Sociability

Sociability is a measurement of how much your cat prefers the company of humans and other animals. Behavior varies from situation to situation, but social cats are interested in what’s going on, and they usually choose to be with others. You will find your social cat is either at the center of the action or at least in the room and part of the conversation. It’s possible for a cat to be social without being a cuddler.

Sex

Spayed and neutered cats usually don’t go very far. Unaltered cats travel farther and are more at risk for injuries, accidents, and territorial disputes. Unneutered males are the most likely cats to be injured or forced to leave after a battle defending valuable resources of food, water, shelter, and access to healthy mates. Unspayed females can disappear to find a mate or have kittens.

Age

Your cat’s age affects how s/he behaves. Kittens are likely to be rescued by humans. Young adult cats (especially males) tend to act impetuously, which can result in unexpected difficulties. Older cats tend not move as quickly or hear as well, and this puts them at risk of accidents, injuries, and animal attacks.

Breed

Breed can influence behavior. Some breeds are bred to be more confident around humans. Hybrid breeds are usually more skittish in new situations, especially foundation cats (F1-F3 generations). They usually cover wider areas than domestic housecats.

Age

Your cat’s age affects how s/he behaves. Kittens are likely to be rescued by humans. Young adult cats (especially males) tend to act impetuously, which can result in unexpected difficulties. Older cats tend not move as quickly or hear as well, and this puts them at risk of accidents, injuries, and animal attacks.

Breed

Breed can influence behavior. Some breeds are bred to be more confident around humans. Hybrid breeds are usually more skittish in new situations, especially foundation cats (F1-F3 generations). They usually cover wider areas than domestic housecats.

Sex

Spayed and neutered cats usually don’t go very far. Unaltered cats travel farther and are more at risk for injuries, accidents, and territorial disputes. Unneutered males are the most likely cats to be injured or forced to leave after a battle defending valuable resources of food, water, shelter, and access to healthy mates. Unspayed females can disappear to find a mate or have kittens.

Sociability

Sociability is a measurement of how much your cat prefers the company of humans and other animals. Behavior varies from situation to situation, but social cats are interested in what’s going on, and they usually choose to be with others. You will find your social cat is either at the center of the action or at least in the room and part of the conversation. It’s possible for a cat to be social without being a cuddler.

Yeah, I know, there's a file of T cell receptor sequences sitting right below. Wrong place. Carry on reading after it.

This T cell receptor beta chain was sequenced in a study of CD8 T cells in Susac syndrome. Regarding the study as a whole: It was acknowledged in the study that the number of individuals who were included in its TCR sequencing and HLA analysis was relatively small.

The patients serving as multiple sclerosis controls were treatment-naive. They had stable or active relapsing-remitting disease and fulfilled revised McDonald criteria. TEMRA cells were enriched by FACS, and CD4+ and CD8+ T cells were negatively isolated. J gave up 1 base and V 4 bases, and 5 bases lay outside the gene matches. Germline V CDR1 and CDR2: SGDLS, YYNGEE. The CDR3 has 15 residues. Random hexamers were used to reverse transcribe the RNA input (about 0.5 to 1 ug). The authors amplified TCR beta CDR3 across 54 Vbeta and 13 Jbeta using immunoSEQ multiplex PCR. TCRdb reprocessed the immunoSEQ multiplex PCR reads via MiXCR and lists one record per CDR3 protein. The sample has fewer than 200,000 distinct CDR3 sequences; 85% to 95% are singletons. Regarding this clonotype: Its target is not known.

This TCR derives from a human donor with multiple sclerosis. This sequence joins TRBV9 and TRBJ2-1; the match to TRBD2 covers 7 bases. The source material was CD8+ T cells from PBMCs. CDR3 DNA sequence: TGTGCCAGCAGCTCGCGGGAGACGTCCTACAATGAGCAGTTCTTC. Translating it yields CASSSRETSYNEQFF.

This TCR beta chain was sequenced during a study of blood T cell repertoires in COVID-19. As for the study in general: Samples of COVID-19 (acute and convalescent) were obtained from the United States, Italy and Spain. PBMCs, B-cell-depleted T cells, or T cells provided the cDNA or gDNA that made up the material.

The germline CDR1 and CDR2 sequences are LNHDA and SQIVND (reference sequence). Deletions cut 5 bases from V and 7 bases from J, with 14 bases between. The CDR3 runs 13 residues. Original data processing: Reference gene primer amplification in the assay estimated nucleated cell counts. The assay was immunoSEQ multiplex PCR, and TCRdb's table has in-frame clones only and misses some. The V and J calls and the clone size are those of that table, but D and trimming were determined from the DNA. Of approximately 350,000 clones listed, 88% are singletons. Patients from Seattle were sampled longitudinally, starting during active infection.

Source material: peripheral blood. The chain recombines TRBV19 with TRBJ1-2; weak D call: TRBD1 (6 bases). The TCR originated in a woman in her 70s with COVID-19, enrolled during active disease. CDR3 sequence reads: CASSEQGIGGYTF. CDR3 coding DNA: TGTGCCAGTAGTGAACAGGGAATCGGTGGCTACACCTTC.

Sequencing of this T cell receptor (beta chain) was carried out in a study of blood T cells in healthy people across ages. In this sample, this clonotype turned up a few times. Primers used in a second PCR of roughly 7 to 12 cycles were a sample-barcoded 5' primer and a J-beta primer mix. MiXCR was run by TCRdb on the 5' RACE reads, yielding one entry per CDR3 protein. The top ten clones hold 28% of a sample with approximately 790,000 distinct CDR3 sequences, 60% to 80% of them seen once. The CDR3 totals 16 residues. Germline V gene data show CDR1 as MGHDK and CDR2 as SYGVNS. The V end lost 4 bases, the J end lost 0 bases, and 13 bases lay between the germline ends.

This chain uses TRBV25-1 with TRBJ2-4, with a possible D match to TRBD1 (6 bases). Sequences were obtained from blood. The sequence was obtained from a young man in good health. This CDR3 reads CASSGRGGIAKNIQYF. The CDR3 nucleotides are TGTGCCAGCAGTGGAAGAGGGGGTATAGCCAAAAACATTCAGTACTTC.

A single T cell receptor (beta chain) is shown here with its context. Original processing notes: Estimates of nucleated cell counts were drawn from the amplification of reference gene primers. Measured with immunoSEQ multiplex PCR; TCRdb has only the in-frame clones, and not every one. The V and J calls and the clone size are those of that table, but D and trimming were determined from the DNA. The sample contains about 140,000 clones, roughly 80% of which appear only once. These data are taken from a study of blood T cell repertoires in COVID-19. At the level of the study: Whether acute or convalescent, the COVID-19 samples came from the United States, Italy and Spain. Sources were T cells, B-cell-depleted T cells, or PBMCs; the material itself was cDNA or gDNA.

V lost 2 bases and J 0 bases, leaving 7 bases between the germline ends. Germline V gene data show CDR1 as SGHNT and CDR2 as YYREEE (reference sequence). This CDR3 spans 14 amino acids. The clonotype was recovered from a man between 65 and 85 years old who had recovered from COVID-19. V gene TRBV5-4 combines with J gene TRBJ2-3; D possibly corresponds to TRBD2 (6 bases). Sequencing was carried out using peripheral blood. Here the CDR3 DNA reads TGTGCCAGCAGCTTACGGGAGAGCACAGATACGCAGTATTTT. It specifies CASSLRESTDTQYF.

Skittishness

Skittishness is a measurement of a cat’s startle reflex and the reactions that follow. Skittishness is indicative of unease in unfamiliar situations. Almost all cats have some level of concern about new people and environments. Cats with homeless or feral backgrounds are often skittish. Foundation hybrids also have high levels of skittishness.

Territoriality

All cats are territorial to some extent. A territory includes the area where your cat lives and the family the cat loves. Highly territorial cats are often prone to anxiety about their territories and the thought, real or imagined, that the territory is under attack from an invading force. Territorial cats usually carry the weight of the world on their shoulders.

Trust

Trust is a measurement of how likely it is that your cat will trust a new person, animal, or situation. A highly trusting cat has been handled by humans early on during his/her development. If your cat is trusting, it’s probable that s/he will approach a human to ask for help.

Curiosity

High curiosity is usually a sign of intelligence. Is your cat always up to something? Does your cat love adventure and exploring? Curious cats are born adventurers. They open doors, explore cabinets, and inspect everything that comes into the home. A highly curious cat tends to get into more than his/her share of trouble.

Environmental Risk

Some environments are more dangerous than others for your cat. Outdoor cats are at risk for injuries, accidents, and animal attacks. There might be a busy road or active predators nearby. Very young cats, older cats, and unaltered cats are particularly vulnerable.

Personal/Health Risk

Some cats go off to hide when they feel sick or vulnerable. This makes sense when you’re a cat: hiding from all possible predators when you feel lousy ensures that you won’t become prey. Geriatric cats are more vulnerable to health risks.

Cautiousness

Cautious cats are wary of problems, dangers, and risks. A cautious cat considers alternatives before making mistakes, especially in an unfamiliar situation or environment. Cats thrust into new territories (displaced cats) almost always become more cautious. Cats are experts at survival, and their instincts make them wary in unknown surrounds, particularly when they’re alone.